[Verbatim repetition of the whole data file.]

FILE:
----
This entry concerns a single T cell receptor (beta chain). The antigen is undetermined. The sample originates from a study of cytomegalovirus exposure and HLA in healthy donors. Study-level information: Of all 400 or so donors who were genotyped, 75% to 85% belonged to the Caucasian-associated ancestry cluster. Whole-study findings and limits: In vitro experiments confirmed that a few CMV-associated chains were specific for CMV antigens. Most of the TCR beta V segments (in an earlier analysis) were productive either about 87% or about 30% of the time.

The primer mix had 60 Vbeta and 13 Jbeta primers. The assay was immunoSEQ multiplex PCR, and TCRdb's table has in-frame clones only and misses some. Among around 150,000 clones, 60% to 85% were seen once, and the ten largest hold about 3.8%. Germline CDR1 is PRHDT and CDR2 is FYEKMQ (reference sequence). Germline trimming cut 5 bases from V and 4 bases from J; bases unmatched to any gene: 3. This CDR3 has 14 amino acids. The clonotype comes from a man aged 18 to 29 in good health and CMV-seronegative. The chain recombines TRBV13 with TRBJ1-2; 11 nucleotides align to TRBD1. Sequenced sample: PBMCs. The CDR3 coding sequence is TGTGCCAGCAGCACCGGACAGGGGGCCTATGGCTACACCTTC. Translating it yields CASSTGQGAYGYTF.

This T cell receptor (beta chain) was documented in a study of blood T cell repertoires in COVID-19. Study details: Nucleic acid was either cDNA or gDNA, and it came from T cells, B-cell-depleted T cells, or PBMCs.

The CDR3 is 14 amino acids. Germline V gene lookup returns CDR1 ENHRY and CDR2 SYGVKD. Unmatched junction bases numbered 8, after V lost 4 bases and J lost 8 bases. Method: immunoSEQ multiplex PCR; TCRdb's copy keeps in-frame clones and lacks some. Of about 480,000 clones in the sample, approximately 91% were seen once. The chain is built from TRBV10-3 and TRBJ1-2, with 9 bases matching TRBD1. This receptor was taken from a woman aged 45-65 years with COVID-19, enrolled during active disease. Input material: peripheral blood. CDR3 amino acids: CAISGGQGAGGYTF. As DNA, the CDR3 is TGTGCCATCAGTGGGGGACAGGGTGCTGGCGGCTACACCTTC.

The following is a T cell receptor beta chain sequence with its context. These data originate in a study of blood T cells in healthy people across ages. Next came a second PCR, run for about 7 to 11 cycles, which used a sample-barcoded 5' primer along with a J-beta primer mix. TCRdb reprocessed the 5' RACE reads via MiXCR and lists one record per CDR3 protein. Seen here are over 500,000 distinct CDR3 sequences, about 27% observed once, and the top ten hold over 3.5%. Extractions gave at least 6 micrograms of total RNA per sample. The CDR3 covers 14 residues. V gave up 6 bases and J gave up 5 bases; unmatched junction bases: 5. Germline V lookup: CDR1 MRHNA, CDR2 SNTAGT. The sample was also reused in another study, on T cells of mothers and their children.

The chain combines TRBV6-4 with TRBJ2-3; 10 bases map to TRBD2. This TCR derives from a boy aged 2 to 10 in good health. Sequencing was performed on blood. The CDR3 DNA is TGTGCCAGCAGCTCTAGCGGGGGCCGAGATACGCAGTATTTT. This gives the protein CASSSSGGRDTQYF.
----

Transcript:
This entry concerns a single T cell receptor (beta chain). The antigen is undetermined. The sample originates from a study of cytomegalovirus exposure and HLA in healthy donors. Study-level information: Of all 400 or so donors who were genotyped, 75% to 85% belonged to the Caucasian-associated ancestry cluster. Whole-study findings and limits: In vitro experiments confirmed that a few CMV-associated chains were specific for CMV antigens. Most of the TCR beta V segments (in an earlier analysis) were productive either about 87% or about 30% of the time.

The primer mix had 60 Vbeta and 13 Jbeta primers. The assay was immunoSEQ multiplex PCR, and TCRdb's table has in-frame clones only and misses some. Among around 150,000 clones, 60% to 85% were seen once, and the ten largest hold about 3.8%. Germline CDR1 is PRHDT and CDR2 is FYEKMQ (reference sequence). Germline trimming cut 5 bases from V and 4 bases from J; bases unmatched to any gene: 3. This CDR3 has 14 amino acids. The clonotype comes from a man aged 18 to 29 in good health and CMV-seronegative. The chain recombines TRBV13 with TRBJ1-2; 11 nucleotides align to TRBD1. Sequenced sample: PBMCs. The CDR3 coding sequence is TGTGCCAGCAGCACCGGACAGGGGGCCTATGGCTACACCTTC. Translating it yields CASSTGQGAYGYTF.

This T cell receptor (beta chain) was documented in a study of blood T cell repertoires in COVID-19. Study details: Nucleic acid was either cDNA or gDNA, and it came from T cells, B-cell-depleted T cells, or PBMCs.

The CDR3 is 14 amino acids. Germline V gene lookup returns CDR1 ENHRY and CDR2 SYGVKD. Unmatched junction bases numbered 8, after V lost 4 bases and J lost 8 bases. Method: immunoSEQ multiplex PCR; TCRdb's copy keeps in-frame clones and lacks some. Of about 480,000 clones in the sample, approximately 91% were seen once. The chain is built from TRBV10-3 and TRBJ1-2, with 9 bases matching TRBD1. This receptor was taken from a woman aged 45-65 years with COVID-19, enrolled during active disease. Input material: peripheral blood. CDR3 amino acids: CAISGGQGAGGYTF. As DNA, the CDR3 is TGTGCCATCAGTGGGGGACAGGGTGCTGGCGGCTACACCTTC.

The following is a T cell receptor beta chain sequence with its context. These data originate in a study of blood T cells in healthy people across ages. Next came a second PCR, run for about 7 to 11 cycles, which used a sample-barcoded 5' primer along with a J-beta primer mix. TCRdb reprocessed the 5' RACE reads via MiXCR and lists one record per CDR3 protein. Seen here are over 500,000 distinct CDR3 sequences, about 27% observed once, and the top ten hold over 3.5%. Extractions gave at least 6 micrograms of total RNA per sample. The CDR3 covers 14 residues. V gave up 6 bases and J gave up 5 bases; unmatched junction bases: 5. Germline V lookup: CDR1 MRHNA, CDR2 SNTAGT. The sample was also reused in another study, on T cells of mothers and their children.

The chain combines TRBV6-4 with TRBJ2-3; 10 bases map to TRBD2. This TCR derives from a boy aged 2 to 10 in good health. Sequencing was performed on blood. The CDR3 DNA is TGTGCCAGCAGCTCTAGCGGGGGCCGAGATACGCAGTATTTT. This gives the protein CASSSSGGRDTQYF.